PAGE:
Here was a baby-faced racer who arrived in F1 too early, fell out of love with the highest echelon and then came back to vindicate the honour of his lost best friend at the very track he’d completed a final toxic grand prix exactly a year before.

Tambay’s career is inexorably linked with Gilles Villeneuve, but actually if Enzo Ferrari, or more pertinently the Machiavellian Marco Piccinini, had not preyed upon Tambay’s laissez-faire demeanour, then quite possibly Tambay would have many more than just a pair of grand prix wins.

As it was, a return to the doldrums with a politically-volatile Renault and then an ill-organised Beatrice brought about a mediocre bookend to his F1 career, which sandwiched a short period when he dined at the top table with Ferrari.

8. François Cevert

Wins: 1

ActLiberté: 8
Egalité: 5
Fraternité: 9
Total: 22/30

There’s a photo of Cevert that often does the rounds on social media these days. It shows him posing with a sultry Brigitte Bardot in the early 1970s, both draped in ludicrously ostentatious and very much ‘of the time’ fur coats.

It is unlikely that anyone in the world could pull off that look but Cevert, who Nigel Roebuck fabulously described as ‘good-looking in a way that had girls gnawing at the back of their hands,’ did it with ease.

But with charisma and beauty came a serious gift for driving racing cars quickly and this was never more evident than at the Nurburgring and Watkins Glen in 1971, the latter of which garnered him his only grand prix win.

It’s now become something of a trope to state that Cevert would have been France’s first world champion. 1974 was certainly a season when Emerson Fittipaldi’s percentage-game title should have been well within a blossoming Cevert’s grasp, particularly aboard a Tyrrell 006 with which a youthful Jody Scheckter claimed a brace of wins and a tilt at the title with.

7. Patrick Depailler

Wins: 2

Act Liberté: 8
Egalité: 6
Fraternité: 8
Total: 22/30

Harder than granite, tougher than rock. Patrick Depailler had flair and speed in abundance but it was often to the detriment of constructive consistency.

The reflex-defying acrobatics transcended racing car cockpits to motor bike, hang-gliding and skiing antics that often tested the patience and nerves of his team bosses as much as it did his surgeons.

Depailler had racked up seven runners-up positions with Tyrrell before his breakthrough win at Monaco (continuing the French driver trend) in 1978 and then a move to Ligier a year later.

This promised much and the JS11 enjoyed an early-season advantage, which provided a win for Depailler in Jarama and a brace for teammate Laffite at Interlagos and Buenos Aires.

The momentum was tempered by a rock-face whilst Depailler was hang-gliding close to his home town of Clermont Ferrand that summer.

Despite a brave attempt at a comeback which even tested his iron will, Depailler’s nine lives were exhausted at Hockenheim in August 1980, when he was killed at the wheel of the bulbous Alfa 179 while testing.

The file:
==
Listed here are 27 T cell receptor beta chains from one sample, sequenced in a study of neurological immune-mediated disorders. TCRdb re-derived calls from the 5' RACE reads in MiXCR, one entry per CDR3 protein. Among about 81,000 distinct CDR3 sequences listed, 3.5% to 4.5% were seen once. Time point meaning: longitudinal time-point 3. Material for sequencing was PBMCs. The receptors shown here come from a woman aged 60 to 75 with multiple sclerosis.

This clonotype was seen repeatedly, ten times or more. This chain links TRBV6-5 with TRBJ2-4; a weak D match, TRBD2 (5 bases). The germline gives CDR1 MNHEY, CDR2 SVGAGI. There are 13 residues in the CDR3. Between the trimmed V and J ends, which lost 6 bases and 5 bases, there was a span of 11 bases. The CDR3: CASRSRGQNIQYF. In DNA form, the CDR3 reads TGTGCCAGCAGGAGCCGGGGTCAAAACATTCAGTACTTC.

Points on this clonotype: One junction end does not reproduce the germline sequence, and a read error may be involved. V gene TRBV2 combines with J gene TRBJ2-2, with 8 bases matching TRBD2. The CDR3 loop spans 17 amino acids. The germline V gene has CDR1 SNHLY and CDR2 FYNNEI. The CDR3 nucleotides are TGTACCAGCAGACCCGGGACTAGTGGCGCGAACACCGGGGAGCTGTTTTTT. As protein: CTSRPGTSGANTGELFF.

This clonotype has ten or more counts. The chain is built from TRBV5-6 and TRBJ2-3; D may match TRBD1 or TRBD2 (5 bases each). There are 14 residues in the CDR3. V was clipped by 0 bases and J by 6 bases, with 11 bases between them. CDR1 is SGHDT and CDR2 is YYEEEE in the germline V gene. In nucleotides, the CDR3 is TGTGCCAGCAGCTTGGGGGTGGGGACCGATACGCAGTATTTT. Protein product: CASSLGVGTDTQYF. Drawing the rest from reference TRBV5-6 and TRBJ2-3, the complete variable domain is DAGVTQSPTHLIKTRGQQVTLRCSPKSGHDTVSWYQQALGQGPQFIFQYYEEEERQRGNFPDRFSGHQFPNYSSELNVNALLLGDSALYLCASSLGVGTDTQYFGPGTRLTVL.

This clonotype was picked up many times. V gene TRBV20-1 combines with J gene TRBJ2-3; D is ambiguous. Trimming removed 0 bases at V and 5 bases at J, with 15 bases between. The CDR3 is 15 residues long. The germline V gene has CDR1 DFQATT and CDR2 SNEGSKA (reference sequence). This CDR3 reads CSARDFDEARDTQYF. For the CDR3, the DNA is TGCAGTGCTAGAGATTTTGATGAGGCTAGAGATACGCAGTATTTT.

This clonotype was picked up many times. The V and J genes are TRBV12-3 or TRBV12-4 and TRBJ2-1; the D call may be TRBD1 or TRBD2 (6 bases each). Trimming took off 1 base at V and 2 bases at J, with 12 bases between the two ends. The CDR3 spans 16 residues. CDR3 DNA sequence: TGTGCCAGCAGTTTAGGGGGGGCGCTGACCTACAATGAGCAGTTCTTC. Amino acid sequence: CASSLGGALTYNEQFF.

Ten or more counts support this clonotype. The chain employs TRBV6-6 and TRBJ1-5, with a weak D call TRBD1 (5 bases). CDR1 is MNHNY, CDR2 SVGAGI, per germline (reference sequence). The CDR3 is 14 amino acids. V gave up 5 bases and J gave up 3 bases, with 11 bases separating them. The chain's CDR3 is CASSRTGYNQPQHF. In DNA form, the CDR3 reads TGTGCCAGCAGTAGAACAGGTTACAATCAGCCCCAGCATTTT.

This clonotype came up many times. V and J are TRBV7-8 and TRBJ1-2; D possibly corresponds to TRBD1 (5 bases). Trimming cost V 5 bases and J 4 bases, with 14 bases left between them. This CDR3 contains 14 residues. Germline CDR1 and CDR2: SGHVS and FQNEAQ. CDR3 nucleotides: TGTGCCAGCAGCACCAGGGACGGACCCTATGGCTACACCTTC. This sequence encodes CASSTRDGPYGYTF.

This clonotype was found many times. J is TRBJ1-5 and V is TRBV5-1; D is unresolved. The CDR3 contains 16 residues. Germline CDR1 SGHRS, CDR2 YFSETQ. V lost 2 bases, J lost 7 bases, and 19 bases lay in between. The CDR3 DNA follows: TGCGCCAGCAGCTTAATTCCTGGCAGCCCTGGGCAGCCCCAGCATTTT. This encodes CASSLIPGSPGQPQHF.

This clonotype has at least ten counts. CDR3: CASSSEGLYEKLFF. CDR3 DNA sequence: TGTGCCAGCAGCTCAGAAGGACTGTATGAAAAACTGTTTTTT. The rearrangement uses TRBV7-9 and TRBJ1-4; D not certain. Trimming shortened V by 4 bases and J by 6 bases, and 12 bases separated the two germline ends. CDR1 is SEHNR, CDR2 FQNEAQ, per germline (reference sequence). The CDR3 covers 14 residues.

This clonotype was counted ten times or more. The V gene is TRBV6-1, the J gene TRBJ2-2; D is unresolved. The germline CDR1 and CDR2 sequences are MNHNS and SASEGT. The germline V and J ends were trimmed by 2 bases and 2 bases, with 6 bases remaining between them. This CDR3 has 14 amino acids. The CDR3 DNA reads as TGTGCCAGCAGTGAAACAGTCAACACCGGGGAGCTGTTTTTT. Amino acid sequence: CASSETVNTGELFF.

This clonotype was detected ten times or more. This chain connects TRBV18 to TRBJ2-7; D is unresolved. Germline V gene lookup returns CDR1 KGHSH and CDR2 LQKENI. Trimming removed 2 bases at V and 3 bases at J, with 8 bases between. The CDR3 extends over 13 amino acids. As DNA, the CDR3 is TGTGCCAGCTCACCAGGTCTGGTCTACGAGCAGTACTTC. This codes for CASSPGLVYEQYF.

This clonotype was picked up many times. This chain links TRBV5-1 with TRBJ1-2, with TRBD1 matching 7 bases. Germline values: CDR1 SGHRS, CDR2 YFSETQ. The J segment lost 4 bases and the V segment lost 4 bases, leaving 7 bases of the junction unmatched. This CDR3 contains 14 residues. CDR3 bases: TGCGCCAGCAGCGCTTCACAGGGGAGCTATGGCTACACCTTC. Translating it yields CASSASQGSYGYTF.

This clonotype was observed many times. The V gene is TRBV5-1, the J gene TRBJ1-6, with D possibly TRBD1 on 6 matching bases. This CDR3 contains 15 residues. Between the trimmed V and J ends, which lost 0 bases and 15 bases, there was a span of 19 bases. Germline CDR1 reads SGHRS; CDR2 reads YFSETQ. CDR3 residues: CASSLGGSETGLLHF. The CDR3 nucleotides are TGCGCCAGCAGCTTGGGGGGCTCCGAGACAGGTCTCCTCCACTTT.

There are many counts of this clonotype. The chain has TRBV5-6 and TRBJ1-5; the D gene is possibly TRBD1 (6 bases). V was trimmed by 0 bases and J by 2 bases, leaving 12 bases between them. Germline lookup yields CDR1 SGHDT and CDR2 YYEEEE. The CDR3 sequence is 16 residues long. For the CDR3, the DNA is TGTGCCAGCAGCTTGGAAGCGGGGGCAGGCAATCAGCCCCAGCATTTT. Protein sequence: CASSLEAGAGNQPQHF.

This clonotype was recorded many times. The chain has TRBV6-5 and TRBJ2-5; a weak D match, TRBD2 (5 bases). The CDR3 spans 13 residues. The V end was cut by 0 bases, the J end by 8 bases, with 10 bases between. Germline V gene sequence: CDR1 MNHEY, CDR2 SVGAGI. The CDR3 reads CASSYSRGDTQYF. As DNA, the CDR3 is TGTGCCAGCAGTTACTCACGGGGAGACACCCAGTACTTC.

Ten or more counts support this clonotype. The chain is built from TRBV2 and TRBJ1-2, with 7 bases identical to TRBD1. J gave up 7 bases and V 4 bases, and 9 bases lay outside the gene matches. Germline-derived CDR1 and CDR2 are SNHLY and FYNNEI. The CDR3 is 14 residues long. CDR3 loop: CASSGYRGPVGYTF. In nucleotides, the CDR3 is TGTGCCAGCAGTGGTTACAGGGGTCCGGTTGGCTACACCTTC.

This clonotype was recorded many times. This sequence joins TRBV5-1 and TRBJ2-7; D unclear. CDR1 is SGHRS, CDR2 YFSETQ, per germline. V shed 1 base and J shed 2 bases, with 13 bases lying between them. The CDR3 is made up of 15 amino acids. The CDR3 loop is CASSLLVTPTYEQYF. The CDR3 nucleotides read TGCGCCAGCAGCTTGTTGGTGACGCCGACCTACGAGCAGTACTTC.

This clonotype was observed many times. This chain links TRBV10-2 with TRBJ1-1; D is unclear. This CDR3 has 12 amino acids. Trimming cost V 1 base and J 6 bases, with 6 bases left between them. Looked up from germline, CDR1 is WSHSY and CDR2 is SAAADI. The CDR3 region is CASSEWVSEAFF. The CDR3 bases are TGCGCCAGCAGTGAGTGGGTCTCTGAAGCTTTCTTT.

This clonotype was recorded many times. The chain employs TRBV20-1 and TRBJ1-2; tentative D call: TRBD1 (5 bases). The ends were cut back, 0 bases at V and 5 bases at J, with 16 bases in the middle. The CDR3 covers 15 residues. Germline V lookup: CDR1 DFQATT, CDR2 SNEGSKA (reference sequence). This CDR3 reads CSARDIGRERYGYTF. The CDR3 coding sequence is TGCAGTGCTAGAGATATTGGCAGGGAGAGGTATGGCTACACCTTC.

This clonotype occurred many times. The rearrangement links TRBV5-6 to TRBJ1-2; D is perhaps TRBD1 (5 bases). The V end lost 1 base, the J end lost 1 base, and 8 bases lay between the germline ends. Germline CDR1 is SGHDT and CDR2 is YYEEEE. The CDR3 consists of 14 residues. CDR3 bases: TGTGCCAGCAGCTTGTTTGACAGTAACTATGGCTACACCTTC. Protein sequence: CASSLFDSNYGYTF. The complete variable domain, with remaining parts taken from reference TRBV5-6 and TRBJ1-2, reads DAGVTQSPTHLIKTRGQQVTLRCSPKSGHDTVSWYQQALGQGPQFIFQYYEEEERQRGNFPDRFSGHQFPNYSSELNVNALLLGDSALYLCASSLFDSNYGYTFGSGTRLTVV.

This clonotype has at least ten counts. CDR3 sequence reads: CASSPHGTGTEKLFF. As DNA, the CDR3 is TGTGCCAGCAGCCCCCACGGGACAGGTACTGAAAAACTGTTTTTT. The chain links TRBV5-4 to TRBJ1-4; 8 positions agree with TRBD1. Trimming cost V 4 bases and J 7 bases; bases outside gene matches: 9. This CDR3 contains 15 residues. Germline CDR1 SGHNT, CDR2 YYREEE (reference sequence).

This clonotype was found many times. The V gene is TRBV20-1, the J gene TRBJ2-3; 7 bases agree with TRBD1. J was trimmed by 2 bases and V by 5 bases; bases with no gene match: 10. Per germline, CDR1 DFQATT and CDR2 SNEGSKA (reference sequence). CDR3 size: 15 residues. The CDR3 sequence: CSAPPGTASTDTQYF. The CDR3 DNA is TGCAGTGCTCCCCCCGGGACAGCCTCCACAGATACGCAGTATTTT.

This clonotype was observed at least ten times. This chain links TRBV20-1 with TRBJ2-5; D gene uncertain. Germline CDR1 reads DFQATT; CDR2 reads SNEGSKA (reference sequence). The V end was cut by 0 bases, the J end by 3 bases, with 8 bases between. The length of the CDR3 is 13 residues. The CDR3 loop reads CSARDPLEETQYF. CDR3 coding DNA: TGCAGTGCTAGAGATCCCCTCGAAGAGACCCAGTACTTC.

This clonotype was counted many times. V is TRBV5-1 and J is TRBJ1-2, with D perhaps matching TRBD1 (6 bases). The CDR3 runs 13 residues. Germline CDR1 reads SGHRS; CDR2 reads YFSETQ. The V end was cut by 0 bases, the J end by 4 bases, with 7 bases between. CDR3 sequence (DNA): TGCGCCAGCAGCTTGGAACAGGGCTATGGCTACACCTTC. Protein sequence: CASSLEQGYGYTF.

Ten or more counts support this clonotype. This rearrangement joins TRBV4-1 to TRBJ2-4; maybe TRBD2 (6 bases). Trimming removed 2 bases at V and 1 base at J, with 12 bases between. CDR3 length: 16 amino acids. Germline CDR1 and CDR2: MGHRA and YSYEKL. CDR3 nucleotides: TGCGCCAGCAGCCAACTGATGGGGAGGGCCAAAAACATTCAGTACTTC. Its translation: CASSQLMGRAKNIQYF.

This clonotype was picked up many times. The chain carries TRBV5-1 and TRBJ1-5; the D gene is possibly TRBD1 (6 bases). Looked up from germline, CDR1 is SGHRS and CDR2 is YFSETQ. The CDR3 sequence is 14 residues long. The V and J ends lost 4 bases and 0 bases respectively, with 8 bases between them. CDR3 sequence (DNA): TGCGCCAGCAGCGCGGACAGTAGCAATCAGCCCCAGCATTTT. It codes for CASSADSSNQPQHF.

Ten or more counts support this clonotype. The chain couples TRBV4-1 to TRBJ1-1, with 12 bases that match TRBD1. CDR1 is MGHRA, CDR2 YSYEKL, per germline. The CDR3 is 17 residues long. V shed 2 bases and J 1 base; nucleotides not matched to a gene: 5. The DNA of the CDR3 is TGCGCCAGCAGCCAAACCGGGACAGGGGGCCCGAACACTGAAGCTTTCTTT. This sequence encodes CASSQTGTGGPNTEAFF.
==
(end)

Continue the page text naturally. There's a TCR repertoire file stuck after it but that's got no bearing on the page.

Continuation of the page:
Depailler pips Cevert due to his record against quality teammates such as Scheckter, Peterson, Pironi and Laffite.

6. Pierre Gasly

Wins: 1

Motor Racing Formula One World Championship Italian Grand Prix Practice Day Monza, ItalyLiberté: 8
Egalité: 8
Fraternité: 7
Total: 23/30

Is the golden French generation starting to shimmer in glory right now?

Monza last weekend thrust Gasly’s name in to the stratosphere and photos of him savouring the experience on a deserted podium are set to be among the most defining sporting imagery of 2020.

It’s been a brief and volatile road, one in which Gasly had to quickly digest promotion and demotion from within the Red Bull rollercoaster.

The steel now appears to have been smelted well and with it a growing confidence is being found for a driver capable of matching his peer and friend Charles Leclerc’s assurance in the future.

The big question now will be if Gasly will become an Alesi or a Prost in France’s pantheon of greatness. Much of that destiny is likely to ride on a second promotion to Red Bull’s top table which at present seems inevitable.

5. Jean Alesi

Wins: 1

San Marino Grand Prix Imola (ita) 26 28 04 1991Liberté: 9
Egalité: 6
Fraternité: 9
Total: 24/30

It is a fact that meteorites impact their destination or burn up on entry. In the case of Jean Alesi, a name almost preceded now by default with the word ‘meteoric,’ his career is probably more of the latter.

The acrobatics in F1 cockpits between 1989 and 1995 were enough to raise the blood pressure just by watching them. But what it must have been like to manage or engineer, it could leave some immobile in wonder and fear.

It wasn’t just that Alesi wore his heart on his sleeve and became an instant cult tifosi hero in the shadow of Villeneuve and Mansell. Alesi wasn’t just box office. He could put a race together too, but the issue was they rarely came in more than fives or sixes during any given season of 16!